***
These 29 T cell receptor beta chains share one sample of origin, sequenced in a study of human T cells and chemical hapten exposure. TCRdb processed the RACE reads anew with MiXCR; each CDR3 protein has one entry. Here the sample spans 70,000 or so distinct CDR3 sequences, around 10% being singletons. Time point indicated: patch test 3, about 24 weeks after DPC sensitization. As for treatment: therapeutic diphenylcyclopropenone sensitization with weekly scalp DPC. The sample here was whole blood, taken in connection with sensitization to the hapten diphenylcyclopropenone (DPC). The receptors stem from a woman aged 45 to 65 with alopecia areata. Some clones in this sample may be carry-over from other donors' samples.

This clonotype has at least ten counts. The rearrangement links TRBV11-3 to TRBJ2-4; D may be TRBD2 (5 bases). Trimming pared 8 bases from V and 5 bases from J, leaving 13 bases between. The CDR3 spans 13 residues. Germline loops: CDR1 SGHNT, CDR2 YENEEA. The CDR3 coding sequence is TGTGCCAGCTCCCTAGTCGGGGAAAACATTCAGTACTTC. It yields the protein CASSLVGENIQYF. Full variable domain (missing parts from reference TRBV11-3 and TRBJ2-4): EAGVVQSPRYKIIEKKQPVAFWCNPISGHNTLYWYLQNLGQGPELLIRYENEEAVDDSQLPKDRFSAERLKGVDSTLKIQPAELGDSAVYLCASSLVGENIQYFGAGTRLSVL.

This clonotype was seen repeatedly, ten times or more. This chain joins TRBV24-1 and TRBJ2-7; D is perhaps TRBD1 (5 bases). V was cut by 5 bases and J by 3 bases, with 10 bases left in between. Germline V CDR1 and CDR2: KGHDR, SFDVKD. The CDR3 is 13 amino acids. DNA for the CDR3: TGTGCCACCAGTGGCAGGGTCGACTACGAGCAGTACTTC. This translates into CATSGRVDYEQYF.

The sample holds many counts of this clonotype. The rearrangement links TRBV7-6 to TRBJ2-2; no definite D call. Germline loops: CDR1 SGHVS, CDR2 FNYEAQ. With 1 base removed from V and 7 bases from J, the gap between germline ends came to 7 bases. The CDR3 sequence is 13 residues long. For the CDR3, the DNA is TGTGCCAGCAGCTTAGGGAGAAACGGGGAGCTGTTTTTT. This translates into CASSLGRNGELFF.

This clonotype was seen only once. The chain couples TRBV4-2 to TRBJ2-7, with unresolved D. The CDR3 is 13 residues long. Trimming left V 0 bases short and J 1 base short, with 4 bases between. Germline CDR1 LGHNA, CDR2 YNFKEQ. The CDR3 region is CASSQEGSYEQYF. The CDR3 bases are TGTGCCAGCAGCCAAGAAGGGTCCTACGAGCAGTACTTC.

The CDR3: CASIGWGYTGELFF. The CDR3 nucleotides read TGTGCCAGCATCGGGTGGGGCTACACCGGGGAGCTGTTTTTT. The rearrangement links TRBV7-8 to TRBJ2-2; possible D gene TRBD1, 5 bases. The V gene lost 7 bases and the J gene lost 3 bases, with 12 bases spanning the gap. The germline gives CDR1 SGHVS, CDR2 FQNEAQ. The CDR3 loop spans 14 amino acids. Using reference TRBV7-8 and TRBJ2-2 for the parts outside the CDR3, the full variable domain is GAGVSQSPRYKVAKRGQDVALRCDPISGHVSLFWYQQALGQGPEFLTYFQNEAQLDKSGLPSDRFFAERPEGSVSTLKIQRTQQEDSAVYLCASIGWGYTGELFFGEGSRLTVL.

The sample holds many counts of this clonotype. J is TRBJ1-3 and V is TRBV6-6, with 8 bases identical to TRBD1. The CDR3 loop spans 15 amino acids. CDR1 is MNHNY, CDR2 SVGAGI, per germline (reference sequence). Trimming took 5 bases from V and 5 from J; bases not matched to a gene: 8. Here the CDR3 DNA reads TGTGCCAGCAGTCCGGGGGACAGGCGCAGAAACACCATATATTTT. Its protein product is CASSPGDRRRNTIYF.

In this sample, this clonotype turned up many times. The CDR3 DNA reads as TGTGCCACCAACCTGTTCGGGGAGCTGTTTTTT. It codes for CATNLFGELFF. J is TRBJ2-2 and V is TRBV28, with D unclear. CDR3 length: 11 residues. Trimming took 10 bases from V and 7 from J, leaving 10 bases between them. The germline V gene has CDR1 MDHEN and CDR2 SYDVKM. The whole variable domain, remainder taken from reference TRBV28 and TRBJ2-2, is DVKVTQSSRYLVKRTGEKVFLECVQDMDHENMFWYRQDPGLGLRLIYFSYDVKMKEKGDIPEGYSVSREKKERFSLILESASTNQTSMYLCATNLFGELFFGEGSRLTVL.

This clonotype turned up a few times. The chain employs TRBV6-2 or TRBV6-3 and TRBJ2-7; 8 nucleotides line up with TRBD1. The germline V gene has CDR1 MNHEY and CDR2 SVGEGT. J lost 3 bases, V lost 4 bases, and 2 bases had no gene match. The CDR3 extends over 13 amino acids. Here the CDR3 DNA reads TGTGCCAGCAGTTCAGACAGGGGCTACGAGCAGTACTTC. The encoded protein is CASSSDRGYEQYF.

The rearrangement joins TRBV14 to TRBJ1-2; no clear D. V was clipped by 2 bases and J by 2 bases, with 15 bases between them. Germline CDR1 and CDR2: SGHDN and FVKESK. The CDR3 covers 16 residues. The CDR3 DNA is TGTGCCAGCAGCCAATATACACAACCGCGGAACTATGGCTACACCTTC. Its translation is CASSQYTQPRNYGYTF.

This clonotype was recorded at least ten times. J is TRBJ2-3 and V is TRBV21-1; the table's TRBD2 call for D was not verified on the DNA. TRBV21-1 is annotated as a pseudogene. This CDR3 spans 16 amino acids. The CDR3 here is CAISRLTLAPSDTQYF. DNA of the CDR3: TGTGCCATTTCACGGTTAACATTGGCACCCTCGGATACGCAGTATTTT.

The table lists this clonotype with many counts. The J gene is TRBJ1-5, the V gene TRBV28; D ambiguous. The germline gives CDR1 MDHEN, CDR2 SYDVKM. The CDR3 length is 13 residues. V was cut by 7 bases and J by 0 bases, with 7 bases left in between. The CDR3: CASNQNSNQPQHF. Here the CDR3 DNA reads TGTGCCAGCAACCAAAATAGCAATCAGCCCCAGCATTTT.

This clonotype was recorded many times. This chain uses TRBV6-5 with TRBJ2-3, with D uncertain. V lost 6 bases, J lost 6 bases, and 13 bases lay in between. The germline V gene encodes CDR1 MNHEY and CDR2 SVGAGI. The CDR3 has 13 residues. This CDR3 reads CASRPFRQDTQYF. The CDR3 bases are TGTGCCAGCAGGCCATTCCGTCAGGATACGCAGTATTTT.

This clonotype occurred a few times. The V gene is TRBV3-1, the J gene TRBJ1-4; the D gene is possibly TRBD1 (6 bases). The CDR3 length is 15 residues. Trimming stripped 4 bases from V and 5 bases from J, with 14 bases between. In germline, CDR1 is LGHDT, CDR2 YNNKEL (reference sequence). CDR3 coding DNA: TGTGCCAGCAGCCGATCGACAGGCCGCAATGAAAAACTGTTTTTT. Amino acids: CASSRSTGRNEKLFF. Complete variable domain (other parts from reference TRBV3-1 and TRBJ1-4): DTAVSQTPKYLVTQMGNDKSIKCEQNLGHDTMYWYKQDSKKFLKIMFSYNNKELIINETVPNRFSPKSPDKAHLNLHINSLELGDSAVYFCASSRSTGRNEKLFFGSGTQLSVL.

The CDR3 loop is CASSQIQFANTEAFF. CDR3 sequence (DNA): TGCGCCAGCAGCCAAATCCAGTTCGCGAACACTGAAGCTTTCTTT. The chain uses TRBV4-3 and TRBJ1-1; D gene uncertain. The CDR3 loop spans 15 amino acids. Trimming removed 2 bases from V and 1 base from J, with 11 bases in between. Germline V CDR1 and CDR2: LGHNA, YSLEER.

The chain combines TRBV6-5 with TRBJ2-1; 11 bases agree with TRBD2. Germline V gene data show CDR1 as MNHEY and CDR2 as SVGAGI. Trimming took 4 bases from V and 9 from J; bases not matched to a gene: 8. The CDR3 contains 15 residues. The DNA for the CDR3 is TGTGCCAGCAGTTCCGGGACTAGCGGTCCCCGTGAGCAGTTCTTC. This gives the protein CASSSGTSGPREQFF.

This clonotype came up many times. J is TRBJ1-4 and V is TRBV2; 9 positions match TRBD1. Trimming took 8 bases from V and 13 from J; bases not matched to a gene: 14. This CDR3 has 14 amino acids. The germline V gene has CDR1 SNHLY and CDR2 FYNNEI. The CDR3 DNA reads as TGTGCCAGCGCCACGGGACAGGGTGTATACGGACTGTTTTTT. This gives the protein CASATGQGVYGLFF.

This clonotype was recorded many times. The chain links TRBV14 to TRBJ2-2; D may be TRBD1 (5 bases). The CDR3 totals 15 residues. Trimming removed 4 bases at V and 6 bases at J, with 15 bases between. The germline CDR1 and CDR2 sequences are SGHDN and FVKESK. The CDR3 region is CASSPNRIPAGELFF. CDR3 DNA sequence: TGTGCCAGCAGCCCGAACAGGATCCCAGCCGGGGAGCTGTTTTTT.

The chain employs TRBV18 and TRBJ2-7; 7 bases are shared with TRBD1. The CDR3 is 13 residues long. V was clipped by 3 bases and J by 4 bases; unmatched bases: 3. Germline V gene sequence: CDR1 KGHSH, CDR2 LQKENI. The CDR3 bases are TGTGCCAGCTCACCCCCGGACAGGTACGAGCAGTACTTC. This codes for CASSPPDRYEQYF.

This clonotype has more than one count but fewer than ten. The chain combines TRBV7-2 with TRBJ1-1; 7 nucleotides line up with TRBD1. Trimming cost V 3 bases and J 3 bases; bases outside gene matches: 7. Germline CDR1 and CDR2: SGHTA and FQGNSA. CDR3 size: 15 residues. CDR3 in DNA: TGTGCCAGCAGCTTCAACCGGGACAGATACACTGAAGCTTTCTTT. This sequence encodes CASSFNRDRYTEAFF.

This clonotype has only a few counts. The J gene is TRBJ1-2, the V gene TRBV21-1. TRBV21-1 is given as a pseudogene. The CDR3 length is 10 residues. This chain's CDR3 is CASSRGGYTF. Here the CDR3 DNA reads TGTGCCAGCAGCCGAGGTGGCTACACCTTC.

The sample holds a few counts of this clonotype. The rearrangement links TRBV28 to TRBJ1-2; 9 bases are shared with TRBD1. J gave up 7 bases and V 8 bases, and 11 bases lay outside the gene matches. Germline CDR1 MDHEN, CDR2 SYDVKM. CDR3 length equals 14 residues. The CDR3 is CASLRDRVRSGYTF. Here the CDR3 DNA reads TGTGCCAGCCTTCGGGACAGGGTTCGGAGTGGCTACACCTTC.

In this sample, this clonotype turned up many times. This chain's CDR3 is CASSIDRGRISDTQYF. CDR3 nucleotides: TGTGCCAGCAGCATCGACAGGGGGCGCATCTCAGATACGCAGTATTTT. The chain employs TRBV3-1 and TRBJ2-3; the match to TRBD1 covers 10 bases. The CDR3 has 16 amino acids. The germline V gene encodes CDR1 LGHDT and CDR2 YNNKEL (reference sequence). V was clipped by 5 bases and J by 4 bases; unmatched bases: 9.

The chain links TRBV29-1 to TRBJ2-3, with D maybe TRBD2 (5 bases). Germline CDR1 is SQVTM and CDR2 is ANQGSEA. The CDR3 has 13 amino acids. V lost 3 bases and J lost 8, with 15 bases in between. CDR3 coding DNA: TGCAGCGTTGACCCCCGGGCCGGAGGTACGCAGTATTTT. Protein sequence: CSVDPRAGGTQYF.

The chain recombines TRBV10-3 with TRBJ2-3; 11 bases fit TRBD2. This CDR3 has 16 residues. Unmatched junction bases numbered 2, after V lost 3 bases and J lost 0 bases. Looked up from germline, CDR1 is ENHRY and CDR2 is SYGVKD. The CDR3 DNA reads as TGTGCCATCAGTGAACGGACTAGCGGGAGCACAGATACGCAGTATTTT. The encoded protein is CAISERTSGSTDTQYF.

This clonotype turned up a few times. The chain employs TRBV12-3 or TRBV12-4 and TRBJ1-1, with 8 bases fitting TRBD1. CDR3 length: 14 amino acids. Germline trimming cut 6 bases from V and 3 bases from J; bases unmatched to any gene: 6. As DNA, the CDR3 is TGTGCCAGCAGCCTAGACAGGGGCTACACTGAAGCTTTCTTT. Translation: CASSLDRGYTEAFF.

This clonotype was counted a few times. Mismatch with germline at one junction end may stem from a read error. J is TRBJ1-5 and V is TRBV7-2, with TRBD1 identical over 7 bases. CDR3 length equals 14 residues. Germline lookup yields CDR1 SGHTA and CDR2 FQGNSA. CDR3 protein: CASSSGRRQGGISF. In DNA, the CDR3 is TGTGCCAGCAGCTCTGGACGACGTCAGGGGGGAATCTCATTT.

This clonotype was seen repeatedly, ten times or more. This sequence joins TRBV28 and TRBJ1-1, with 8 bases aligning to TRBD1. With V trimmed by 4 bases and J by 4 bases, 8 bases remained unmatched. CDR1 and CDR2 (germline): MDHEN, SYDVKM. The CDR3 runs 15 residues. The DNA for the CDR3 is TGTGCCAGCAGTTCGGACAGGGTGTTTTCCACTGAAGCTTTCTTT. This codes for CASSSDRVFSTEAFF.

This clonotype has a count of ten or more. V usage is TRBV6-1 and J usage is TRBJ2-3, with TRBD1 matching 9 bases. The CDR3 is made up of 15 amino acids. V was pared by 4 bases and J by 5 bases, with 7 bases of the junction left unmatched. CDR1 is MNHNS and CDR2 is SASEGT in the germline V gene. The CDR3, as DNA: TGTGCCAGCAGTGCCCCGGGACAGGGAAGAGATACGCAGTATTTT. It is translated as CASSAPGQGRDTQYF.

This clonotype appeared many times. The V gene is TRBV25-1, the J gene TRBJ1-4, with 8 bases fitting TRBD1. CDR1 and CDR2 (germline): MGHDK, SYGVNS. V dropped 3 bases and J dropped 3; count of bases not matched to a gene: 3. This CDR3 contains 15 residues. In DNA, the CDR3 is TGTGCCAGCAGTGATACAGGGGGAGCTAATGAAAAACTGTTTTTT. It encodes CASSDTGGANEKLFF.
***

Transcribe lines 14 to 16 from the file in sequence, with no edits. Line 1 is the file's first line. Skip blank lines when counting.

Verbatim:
This clonotype occurred a few times. The V gene is TRBV3-1, the J gene TRBJ1-4; the D gene is possibly TRBD1 (6 bases). The CDR3 length is 15 residues. Trimming stripped 4 bases from V and 5 bases from J, with 14 bases between. In germline, CDR1 is LGHDT, CDR2 YNNKEL (reference sequence). CDR3 coding DNA: TGTGCCAGCAGCCGATCGACAGGCCGCAATGAAAAACTGTTTTTT. Amino acids: CASSRSTGRNEKLFF. Complete variable domain (other parts from reference TRBV3-1 and TRBJ1-4): DTAVSQTPKYLVTQMGNDKSIKCEQNLGHDTMYWYKQDSKKFLKIMFSYNNKELIINETVPNRFSPKSPDKAHLNLHINSLELGDSAVYFCASSRSTGRNEKLFFGSGTQLSVL.

The CDR3 loop is CASSQIQFANTEAFF. CDR3 sequence (DNA): TGCGCCAGCAGCCAAATCCAGTTCGCGAACACTGAAGCTTTCTTT. The chain uses TRBV4-3 and TRBJ1-1; D gene uncertain. The CDR3 loop spans 15 amino acids. Trimming removed 2 bases from V and 1 base from J, with 11 bases in between. Germline V CDR1 and CDR2: LGHNA, YSLEER.

The chain combines TRBV6-5 with TRBJ2-1; 11 bases agree with TRBD2. Germline V gene data show CDR1 as MNHEY and CDR2 as SVGAGI. Trimming took 4 bases from V and 9 from J; bases not matched to a gene: 8. The CDR3 contains 15 residues. The DNA for the CDR3 is TGTGCCAGCAGTTCCGGGACTAGCGGTCCCCGTGAGCAGTTCTTC. This gives the protein CASSSGTSGPREQFF.